The Child Development Unit (CDU)
Having an OT was great, I know had access to all kinds of equipment. There was a triangular seat to support Suzanne to sit and toys for her to gravitate to. Suzanne was moving across the floor, not crawling exactly but pushing herself with her feet with her back to the ground, and able to prop herself up on one elbow to look around.
Tauranga had two organisations that worked with children with disabilities, Crippled Children, now CCS Disability Action and Intellectually Handicapped Children, now Idea Services. At first CCS were interested but when her learning disability was discovered she went to IHC. She went mornings at first and then school hours. It gave me some free time.
The CDU was an interesting place. There were children with all kinds of disabilities. Given my family history, I have always been interested in different types of disabilities particularly those with a genetic disorders. When I met a child with a new disability, I would go and research it at the library. I was always reading. One day at the library I ran into Dr Dawson. He asked me if I was checking up on him. Of course I am, I said.
Suzanne thrived in the new environment. The only draw back for me was if she had a large seizure, they took her to hospital.. I would get a call and rush up thinking the worst only to find it was just a seizure, she had them all the time, as far as I was concerned it was par for the course but they felt she needed emergency care, It seemed such a waste of resources, She always came out of them okay and would usually come home the same day or occasionally the next.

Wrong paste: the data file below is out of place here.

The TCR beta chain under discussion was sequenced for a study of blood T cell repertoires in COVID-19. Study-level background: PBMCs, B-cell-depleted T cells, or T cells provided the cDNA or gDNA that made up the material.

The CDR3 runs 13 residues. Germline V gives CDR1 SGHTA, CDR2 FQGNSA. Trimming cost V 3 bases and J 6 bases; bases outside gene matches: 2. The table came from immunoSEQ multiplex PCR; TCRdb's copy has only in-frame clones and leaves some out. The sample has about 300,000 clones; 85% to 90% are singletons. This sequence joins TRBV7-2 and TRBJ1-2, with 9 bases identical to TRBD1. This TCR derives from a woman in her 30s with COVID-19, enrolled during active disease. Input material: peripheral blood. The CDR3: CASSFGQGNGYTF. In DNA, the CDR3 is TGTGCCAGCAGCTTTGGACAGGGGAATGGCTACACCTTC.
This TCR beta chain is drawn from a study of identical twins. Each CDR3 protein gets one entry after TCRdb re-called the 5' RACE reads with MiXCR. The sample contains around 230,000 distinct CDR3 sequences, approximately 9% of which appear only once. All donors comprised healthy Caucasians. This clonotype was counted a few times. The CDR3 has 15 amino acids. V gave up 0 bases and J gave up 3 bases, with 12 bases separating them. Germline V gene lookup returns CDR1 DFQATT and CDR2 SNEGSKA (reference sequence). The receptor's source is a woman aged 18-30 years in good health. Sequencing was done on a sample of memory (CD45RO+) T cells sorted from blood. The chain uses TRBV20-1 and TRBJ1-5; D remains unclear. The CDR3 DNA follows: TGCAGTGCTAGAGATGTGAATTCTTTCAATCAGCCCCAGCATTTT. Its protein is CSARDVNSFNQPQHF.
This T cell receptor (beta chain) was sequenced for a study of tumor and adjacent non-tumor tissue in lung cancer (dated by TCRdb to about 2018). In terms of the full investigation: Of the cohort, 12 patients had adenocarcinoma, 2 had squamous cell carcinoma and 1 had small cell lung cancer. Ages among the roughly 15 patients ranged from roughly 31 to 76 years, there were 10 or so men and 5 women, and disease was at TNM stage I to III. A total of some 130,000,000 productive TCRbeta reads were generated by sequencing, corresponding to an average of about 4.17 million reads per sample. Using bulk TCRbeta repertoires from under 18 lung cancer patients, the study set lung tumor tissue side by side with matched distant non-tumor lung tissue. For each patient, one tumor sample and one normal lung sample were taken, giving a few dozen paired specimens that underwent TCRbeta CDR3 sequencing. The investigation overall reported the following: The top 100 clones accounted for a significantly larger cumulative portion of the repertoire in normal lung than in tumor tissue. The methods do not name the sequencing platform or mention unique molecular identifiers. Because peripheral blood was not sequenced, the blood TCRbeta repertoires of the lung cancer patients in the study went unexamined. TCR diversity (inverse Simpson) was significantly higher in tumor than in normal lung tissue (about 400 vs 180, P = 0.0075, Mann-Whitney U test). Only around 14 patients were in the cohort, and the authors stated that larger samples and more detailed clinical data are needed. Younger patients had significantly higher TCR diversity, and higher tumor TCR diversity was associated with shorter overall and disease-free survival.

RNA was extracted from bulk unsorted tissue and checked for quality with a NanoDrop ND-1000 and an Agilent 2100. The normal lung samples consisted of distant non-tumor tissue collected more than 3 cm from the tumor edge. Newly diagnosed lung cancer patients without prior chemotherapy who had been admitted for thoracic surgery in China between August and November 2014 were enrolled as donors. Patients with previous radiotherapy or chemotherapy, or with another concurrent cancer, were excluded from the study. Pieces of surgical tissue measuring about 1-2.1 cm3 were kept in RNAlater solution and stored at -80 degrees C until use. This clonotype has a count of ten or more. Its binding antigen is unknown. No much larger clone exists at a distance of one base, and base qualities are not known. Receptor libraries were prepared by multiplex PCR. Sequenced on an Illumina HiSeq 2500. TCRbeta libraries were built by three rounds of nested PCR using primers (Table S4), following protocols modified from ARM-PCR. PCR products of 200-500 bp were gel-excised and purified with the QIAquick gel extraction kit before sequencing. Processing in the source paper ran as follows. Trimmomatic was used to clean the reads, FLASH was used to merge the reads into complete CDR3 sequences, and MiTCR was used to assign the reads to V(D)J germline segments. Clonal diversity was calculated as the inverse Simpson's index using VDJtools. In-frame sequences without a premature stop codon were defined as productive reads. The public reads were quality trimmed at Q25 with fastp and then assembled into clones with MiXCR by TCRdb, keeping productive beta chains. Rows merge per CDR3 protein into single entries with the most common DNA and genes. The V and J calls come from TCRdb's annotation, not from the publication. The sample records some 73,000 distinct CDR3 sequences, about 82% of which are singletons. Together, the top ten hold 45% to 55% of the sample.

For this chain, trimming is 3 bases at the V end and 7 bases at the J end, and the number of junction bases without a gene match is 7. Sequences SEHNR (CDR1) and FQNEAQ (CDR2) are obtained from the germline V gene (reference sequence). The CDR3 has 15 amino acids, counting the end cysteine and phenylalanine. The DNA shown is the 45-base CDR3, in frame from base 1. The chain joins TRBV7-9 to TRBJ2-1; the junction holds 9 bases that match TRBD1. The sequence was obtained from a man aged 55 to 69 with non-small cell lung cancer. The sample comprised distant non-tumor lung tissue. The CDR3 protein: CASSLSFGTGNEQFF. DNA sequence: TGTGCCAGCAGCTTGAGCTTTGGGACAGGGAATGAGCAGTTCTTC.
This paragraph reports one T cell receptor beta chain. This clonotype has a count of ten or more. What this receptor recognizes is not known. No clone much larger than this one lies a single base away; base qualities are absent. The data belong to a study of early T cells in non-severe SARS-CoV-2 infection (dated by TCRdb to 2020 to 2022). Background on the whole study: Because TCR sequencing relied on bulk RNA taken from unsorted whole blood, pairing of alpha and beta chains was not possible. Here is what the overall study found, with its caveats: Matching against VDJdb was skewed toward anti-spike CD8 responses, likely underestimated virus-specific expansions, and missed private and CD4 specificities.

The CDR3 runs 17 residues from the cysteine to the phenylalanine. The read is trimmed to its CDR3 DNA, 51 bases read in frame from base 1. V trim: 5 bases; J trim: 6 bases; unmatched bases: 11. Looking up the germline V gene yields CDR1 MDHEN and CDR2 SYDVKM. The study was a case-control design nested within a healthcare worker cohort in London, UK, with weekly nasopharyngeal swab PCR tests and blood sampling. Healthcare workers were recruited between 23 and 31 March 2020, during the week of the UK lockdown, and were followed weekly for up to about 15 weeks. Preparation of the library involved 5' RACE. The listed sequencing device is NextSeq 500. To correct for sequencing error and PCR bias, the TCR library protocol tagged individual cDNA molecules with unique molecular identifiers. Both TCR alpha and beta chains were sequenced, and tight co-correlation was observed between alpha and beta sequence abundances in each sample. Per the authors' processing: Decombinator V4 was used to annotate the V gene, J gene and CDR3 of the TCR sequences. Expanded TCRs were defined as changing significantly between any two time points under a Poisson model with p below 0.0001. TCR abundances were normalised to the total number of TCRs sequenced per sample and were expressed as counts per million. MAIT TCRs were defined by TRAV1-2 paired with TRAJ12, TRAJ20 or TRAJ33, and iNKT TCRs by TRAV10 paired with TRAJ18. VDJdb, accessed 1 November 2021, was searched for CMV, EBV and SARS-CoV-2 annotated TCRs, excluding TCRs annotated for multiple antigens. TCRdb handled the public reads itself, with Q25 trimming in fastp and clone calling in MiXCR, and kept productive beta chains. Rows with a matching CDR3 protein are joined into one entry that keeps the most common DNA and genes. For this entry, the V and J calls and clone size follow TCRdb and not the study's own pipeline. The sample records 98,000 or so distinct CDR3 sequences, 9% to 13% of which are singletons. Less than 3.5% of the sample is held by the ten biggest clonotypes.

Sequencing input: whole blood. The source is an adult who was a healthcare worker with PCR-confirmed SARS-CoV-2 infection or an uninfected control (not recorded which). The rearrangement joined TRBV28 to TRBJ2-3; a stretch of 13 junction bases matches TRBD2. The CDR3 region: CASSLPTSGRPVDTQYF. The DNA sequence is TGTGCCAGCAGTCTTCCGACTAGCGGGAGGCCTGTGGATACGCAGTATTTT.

Medicating her to stop her seizures was tricky.. Dr Dawson and I discussed it at length, Too much meant she would sleep all day, too little meant she had too many seizures. Finding the right balance took some time, She was on Clonazepam. Dr Dawson said that more spread out it was, the better it was for her, so I gave it to her four times a day.
When she went to CDU, all the bags where left on the floor, Since Suzanne’s lunch time meds were in there, I was really worried one of the other children would pick it up so I put the medication in the only childproof bottle I had. It was an old one and it said 2 tablets 3 times a day not the one and a half tablets four times a day that the later ones said. You add it up it’s the same daily dose.
I got a call from the manager accusing me of under-medicating Suzanne . She had talked to Dr Dawson’s secretary and she said I was not giving her the right amount. I explained that I was giving her her medication four times a day instead of 3 to spread it out to make it more effective but she was adamant. She threatened to report me to child welfare for child endangerment. I rang the doctors secretary and hit the same brick wall. I knew I was right but for some reason they had decided I was wrong.
In desperation I rang my OT, I told you they were useful. She immediately could see my point, I told her I had tried to sort it out but they wouldn’t believe me. I was so frightened that Suzanne would be taken from me. It was just so unfair. She promised to ring all concerned and sort it out. I never heard any more about it. I didn’t get an apology either.
Throughout Suzanne’s early life, I really believe that staff saw me as just another issue that they had to deal with when working with Suzanne.
And I was determined to be part of solution not the problem.
© Barbara Hart 2014